New Culture: Requisites and Prospects
In my article last week, I suggested that the introduction of the open economy has provided a new platform and impetus for corruption on a scale and style unlike anything before. Although I indicated that that it is not the open economy that is to be faulted but its crony beneficiaries and their political benefactors, I did not elaborate on the faultlessness of many who participated in the open economy and benefited from and contributed to it while keeping their hands scrupulously clean and without breaking the law in any way.
Hundreds of entrepreneurs and professionals have been participating in the open economy cleanly and legitimately creating jobs, contributing to the national economy, paying taxes and earning legitimate profits. They have created new export oriented industries and found markets for their products without much help by way of systematic government support. Tens of thousands of people are benefiting from these industries as employees, and contributing to the economy. Ironically, it is the Employees’ Provident Fund savings of these workers that has come under frequent threats from the bond operations of the Central Bank that is supposed to the guardian of these savings.
Any new culture must be grounded on the success and experience of the faultless participants in the open economy, while isolating and rejecting the inducements of crony beneficiaries and political benefactors. There cannot be any new culture without reforming the current procurement and tender practices associated with government purchases and contracts. These practices are not only corrupt but will also result in substandard purchases and infrastructure with questionable economic benefits, risks public safety and the creation of environmental hazards. The new culture must also be predicated on a new system of priorities giving due weight to the traditional sectors of the economy that support large sections of the population, and due scrutiny to property developments promoted by speculators.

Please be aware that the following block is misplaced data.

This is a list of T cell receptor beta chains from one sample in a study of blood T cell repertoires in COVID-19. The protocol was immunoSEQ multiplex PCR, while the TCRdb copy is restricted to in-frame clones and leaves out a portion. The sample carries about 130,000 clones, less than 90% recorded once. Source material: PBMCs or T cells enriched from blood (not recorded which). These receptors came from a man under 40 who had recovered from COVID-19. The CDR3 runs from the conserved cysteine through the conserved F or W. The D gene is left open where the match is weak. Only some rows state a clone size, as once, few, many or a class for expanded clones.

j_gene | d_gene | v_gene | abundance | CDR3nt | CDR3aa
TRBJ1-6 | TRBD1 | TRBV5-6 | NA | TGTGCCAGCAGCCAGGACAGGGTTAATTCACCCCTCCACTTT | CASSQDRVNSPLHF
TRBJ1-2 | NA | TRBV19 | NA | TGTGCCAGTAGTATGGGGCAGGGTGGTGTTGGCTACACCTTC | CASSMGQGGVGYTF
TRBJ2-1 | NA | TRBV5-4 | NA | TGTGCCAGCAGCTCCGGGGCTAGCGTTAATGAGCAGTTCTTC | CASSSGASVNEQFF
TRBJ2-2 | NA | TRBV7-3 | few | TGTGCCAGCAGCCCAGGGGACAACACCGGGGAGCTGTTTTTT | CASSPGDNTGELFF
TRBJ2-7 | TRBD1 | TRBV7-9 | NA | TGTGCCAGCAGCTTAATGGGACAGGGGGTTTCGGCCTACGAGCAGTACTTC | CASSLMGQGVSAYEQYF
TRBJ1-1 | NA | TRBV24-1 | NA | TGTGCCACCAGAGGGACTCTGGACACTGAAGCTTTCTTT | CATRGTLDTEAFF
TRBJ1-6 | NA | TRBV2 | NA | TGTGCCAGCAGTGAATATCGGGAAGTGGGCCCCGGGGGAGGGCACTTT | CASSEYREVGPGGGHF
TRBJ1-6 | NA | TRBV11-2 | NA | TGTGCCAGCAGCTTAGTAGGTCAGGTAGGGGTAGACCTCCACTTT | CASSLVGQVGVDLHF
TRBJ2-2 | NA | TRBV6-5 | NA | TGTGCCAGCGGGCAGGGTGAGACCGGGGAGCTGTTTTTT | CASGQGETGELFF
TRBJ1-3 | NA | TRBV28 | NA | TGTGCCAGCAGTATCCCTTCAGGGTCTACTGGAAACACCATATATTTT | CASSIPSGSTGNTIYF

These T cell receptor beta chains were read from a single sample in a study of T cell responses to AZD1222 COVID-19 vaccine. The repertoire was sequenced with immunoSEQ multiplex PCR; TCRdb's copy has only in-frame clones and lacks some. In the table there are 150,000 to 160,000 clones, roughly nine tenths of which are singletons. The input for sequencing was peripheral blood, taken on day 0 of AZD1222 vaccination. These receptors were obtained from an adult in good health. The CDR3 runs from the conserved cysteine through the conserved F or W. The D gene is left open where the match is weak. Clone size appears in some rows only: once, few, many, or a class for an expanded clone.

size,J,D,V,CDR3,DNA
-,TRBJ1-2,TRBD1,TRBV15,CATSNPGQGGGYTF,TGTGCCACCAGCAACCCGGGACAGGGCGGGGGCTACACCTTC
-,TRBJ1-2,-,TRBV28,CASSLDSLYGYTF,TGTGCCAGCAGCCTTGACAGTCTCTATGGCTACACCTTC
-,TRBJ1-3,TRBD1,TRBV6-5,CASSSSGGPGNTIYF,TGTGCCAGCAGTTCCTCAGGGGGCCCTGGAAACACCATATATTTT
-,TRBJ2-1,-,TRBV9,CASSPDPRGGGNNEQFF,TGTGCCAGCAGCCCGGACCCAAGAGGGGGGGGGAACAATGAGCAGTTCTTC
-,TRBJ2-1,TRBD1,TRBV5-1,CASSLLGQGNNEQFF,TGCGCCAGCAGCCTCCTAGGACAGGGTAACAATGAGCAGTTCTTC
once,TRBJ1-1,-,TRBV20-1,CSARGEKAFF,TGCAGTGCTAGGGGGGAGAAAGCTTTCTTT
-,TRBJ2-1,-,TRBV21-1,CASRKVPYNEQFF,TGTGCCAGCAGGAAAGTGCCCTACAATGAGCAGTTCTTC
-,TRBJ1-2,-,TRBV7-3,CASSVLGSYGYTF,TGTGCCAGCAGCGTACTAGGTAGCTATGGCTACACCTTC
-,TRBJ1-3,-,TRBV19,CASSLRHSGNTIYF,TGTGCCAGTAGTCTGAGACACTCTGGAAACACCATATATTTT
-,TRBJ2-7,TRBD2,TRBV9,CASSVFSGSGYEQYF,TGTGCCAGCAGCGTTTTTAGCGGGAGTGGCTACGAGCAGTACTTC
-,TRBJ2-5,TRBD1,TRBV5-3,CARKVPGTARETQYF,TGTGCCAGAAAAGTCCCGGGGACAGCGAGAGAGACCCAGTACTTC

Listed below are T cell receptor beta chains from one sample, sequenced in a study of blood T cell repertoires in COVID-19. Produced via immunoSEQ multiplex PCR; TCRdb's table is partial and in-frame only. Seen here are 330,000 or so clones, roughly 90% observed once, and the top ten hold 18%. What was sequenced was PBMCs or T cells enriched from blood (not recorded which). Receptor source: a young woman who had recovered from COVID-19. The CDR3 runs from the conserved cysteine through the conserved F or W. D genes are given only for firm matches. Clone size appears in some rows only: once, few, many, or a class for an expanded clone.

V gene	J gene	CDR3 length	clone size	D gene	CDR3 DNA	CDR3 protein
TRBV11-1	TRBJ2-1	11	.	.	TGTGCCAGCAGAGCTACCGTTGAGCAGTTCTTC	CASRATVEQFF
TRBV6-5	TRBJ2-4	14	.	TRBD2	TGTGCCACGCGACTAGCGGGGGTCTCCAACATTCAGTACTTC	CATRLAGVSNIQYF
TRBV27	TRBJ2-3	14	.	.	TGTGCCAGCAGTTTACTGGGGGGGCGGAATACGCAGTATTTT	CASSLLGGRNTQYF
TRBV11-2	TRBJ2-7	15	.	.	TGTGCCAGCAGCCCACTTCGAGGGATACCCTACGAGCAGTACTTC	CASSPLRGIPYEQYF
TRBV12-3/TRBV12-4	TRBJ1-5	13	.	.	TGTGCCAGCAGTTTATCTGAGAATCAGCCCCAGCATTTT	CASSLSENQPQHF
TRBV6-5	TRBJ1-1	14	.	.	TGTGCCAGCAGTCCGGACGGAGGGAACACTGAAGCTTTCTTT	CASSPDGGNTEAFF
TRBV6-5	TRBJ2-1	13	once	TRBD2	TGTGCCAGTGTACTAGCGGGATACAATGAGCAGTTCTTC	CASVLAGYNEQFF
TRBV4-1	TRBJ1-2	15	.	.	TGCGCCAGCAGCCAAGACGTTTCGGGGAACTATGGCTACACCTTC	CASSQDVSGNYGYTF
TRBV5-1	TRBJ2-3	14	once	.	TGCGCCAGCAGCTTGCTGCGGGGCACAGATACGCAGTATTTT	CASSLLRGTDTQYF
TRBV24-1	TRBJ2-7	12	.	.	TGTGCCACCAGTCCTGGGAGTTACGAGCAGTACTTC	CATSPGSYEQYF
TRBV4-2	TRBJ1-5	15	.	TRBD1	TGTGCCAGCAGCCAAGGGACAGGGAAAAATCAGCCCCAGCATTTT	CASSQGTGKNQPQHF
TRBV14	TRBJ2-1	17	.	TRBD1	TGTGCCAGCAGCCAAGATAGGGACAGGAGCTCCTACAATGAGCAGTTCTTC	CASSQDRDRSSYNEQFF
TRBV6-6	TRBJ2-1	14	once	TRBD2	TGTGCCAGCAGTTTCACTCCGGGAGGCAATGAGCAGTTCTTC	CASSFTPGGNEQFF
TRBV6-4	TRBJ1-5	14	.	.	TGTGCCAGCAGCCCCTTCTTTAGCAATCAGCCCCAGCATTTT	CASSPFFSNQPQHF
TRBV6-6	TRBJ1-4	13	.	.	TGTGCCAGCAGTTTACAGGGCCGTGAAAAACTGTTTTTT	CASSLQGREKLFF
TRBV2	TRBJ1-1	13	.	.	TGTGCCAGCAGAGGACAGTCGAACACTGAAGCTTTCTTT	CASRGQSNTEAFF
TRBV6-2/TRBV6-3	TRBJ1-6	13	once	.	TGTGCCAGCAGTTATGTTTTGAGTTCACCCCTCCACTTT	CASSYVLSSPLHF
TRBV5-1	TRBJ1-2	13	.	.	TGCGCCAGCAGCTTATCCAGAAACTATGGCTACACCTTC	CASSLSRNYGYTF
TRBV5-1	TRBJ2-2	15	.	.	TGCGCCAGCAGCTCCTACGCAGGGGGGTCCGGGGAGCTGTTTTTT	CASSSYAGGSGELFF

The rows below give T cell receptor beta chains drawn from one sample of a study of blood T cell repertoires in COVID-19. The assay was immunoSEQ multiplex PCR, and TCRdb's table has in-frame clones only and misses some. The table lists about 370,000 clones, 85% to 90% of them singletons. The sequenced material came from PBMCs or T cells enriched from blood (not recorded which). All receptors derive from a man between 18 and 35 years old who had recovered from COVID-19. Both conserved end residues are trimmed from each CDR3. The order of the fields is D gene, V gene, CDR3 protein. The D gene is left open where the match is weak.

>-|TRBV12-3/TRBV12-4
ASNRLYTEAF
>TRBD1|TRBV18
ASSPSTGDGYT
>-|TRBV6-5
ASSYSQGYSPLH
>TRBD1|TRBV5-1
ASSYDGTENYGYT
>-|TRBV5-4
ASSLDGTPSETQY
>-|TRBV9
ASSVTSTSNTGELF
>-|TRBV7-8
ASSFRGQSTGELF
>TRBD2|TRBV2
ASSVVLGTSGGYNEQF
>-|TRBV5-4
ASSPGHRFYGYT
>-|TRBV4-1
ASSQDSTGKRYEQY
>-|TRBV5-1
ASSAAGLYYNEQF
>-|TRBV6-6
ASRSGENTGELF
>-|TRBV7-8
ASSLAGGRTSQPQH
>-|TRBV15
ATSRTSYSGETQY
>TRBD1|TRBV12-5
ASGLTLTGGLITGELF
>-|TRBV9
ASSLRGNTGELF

Before asserting the birth of a new culture in Parliament, the Prime Minister issued a warning at a political rally in Hatton that "there is no place for thieves in the UNP". His illustrious kinsman and mentor, President Jayewardene was more realistic and honest when he famously confessed in 1981 after ethnic rioting and looting in the Sabragamuwa Province, that the UNP is a big tent party and so it invariably includes within its ranks: rogues, thieves, criminals and murderers. To this ‘blue collar’ list must be added the ‘white collar’ thieves. Successive governments have since 1977 have been aiding and abetting both categories – from underworld criminals to fraudulent businesses.
The system became institutionalized with the blurring of the boundaries between government and opposition. The same MPs are in both places and they have not been inclined to rock either boat too much. To multiply the metaphor, the ongoing inquiry revelations and the ministerial resignation would appear to have started rocking every boat in parliament. Waves are coming from the outside into parliament, and not the other way around.
The Joint Opposition that staged rally after rally to ‘bring back Mahinda’ is not rushing to rouse the people against the government on the bond issue. It is known that the Rajapaksas were not overly keen about bringing up the No Confidence against Minister Karunanayake. Likewise, many UNPers were not at all keen about defending the beleaguered minister. The JVP finally decided to start directly questioning the role of the Prime Minister in the bond scandal. The TNA would have been in utter quandary if the No Confidence motion had been taken for debate and vote. How long can the TNA sit on the fence between political corruption and constitutional promises? The TNA has its own hands full with corruption allegations rocking the Northern Provincial Council. The President has told his cabinet that he has done everything he could to fulfill his promise to expose and end corruption in government, past and present. The ball is on the Prime Minister’s court. All these are not signs of a new culture being born, but of an old culture in crisis.